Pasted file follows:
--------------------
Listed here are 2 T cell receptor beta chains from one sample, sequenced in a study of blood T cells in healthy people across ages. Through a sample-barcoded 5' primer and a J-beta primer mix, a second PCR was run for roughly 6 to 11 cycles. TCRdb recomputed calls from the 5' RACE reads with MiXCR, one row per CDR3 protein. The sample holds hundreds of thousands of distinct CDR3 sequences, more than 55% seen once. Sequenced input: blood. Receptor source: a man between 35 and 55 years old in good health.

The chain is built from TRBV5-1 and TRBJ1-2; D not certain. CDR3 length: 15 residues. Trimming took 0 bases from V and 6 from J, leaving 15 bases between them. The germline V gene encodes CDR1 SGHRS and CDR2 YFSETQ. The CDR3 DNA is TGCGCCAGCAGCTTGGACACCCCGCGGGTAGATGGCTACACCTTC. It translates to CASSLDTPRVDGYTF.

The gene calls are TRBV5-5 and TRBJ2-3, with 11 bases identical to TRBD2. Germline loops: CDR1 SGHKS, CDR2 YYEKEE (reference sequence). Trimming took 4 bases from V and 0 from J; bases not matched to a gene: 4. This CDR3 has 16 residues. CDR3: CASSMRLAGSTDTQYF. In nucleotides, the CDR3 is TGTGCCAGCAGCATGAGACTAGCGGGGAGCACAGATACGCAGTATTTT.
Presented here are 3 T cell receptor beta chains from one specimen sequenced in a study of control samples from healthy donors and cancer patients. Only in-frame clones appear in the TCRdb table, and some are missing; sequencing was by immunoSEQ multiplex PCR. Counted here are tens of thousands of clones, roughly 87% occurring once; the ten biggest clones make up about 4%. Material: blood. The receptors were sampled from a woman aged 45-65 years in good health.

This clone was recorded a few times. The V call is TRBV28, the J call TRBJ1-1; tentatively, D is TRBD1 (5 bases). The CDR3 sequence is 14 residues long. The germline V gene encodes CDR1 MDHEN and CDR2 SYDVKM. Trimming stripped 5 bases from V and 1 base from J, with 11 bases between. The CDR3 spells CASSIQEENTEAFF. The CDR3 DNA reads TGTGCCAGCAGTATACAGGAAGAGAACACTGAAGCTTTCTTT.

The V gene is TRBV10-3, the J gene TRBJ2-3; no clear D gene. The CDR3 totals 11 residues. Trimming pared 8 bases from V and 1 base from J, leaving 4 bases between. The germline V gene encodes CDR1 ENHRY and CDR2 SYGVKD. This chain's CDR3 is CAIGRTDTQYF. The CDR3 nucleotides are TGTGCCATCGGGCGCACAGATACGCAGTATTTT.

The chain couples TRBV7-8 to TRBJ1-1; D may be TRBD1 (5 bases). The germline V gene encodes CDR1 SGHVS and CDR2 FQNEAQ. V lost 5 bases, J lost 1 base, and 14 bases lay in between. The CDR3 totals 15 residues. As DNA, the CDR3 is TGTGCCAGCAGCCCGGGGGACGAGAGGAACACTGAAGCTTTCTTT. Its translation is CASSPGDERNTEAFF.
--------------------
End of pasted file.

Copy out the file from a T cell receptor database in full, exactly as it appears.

Listed here are 2 T cell receptor beta chains from one sample, sequenced in a study of blood T cells in healthy people across ages. Through a sample-barcoded 5' primer and a J-beta primer mix, a second PCR was run for roughly 6 to 11 cycles. TCRdb recomputed calls from the 5' RACE reads with MiXCR, one row per CDR3 protein. The sample holds hundreds of thousands of distinct CDR3 sequences, more than 55% seen once. Sequenced input: blood. Receptor source: a man between 35 and 55 years old in good health.

The chain is built from TRBV5-1 and TRBJ1-2; D not certain. CDR3 length: 15 residues. Trimming took 0 bases from V and 6 from J, leaving 15 bases between them. The germline V gene encodes CDR1 SGHRS and CDR2 YFSETQ. The CDR3 DNA is TGCGCCAGCAGCTTGGACACCCCGCGGGTAGATGGCTACACCTTC. It translates to CASSLDTPRVDGYTF.

The gene calls are TRBV5-5 and TRBJ2-3, with 11 bases identical to TRBD2. Germline loops: CDR1 SGHKS, CDR2 YYEKEE (reference sequence). Trimming took 4 bases from V and 0 from J; bases not matched to a gene: 4. This CDR3 has 16 residues. CDR3: CASSMRLAGSTDTQYF. In nucleotides, the CDR3 is TGTGCCAGCAGCATGAGACTAGCGGGGAGCACAGATACGCAGTATTTT.
Presented here are 3 T cell receptor beta chains from one specimen sequenced in a study of control samples from healthy donors and cancer patients. Only in-frame clones appear in the TCRdb table, and some are missing; sequencing was by immunoSEQ multiplex PCR. Counted here are tens of thousands of clones, roughly 87% occurring once; the ten biggest clones make up about 4%. Material: blood. The receptors were sampled from a woman aged 45-65 years in good health.

This clone was recorded a few times. The V call is TRBV28, the J call TRBJ1-1; tentatively, D is TRBD1 (5 bases). The CDR3 sequence is 14 residues long. The germline V gene encodes CDR1 MDHEN and CDR2 SYDVKM. Trimming stripped 5 bases from V and 1 base from J, with 11 bases between. The CDR3 spells CASSIQEENTEAFF. The CDR3 DNA reads TGTGCCAGCAGTATACAGGAAGAGAACACTGAAGCTTTCTTT.

The V gene is TRBV10-3, the J gene TRBJ2-3; no clear D gene. The CDR3 totals 11 residues. Trimming pared 8 bases from V and 1 base from J, leaving 4 bases between. The germline V gene encodes CDR1 ENHRY and CDR2 SYGVKD. This chain's CDR3 is CAIGRTDTQYF. The CDR3 nucleotides are TGTGCCATCGGGCGCACAGATACGCAGTATTTT.

The chain couples TRBV7-8 to TRBJ1-1; D may be TRBD1 (5 bases). The germline V gene encodes CDR1 SGHVS and CDR2 FQNEAQ. V lost 5 bases, J lost 1 base, and 14 bases lay in between. The CDR3 totals 15 residues. As DNA, the CDR3 is TGTGCCAGCAGCCCGGGGGACGAGAGGAACACTGAAGCTTTCTTT. Its translation is CASSPGDERNTEAFF.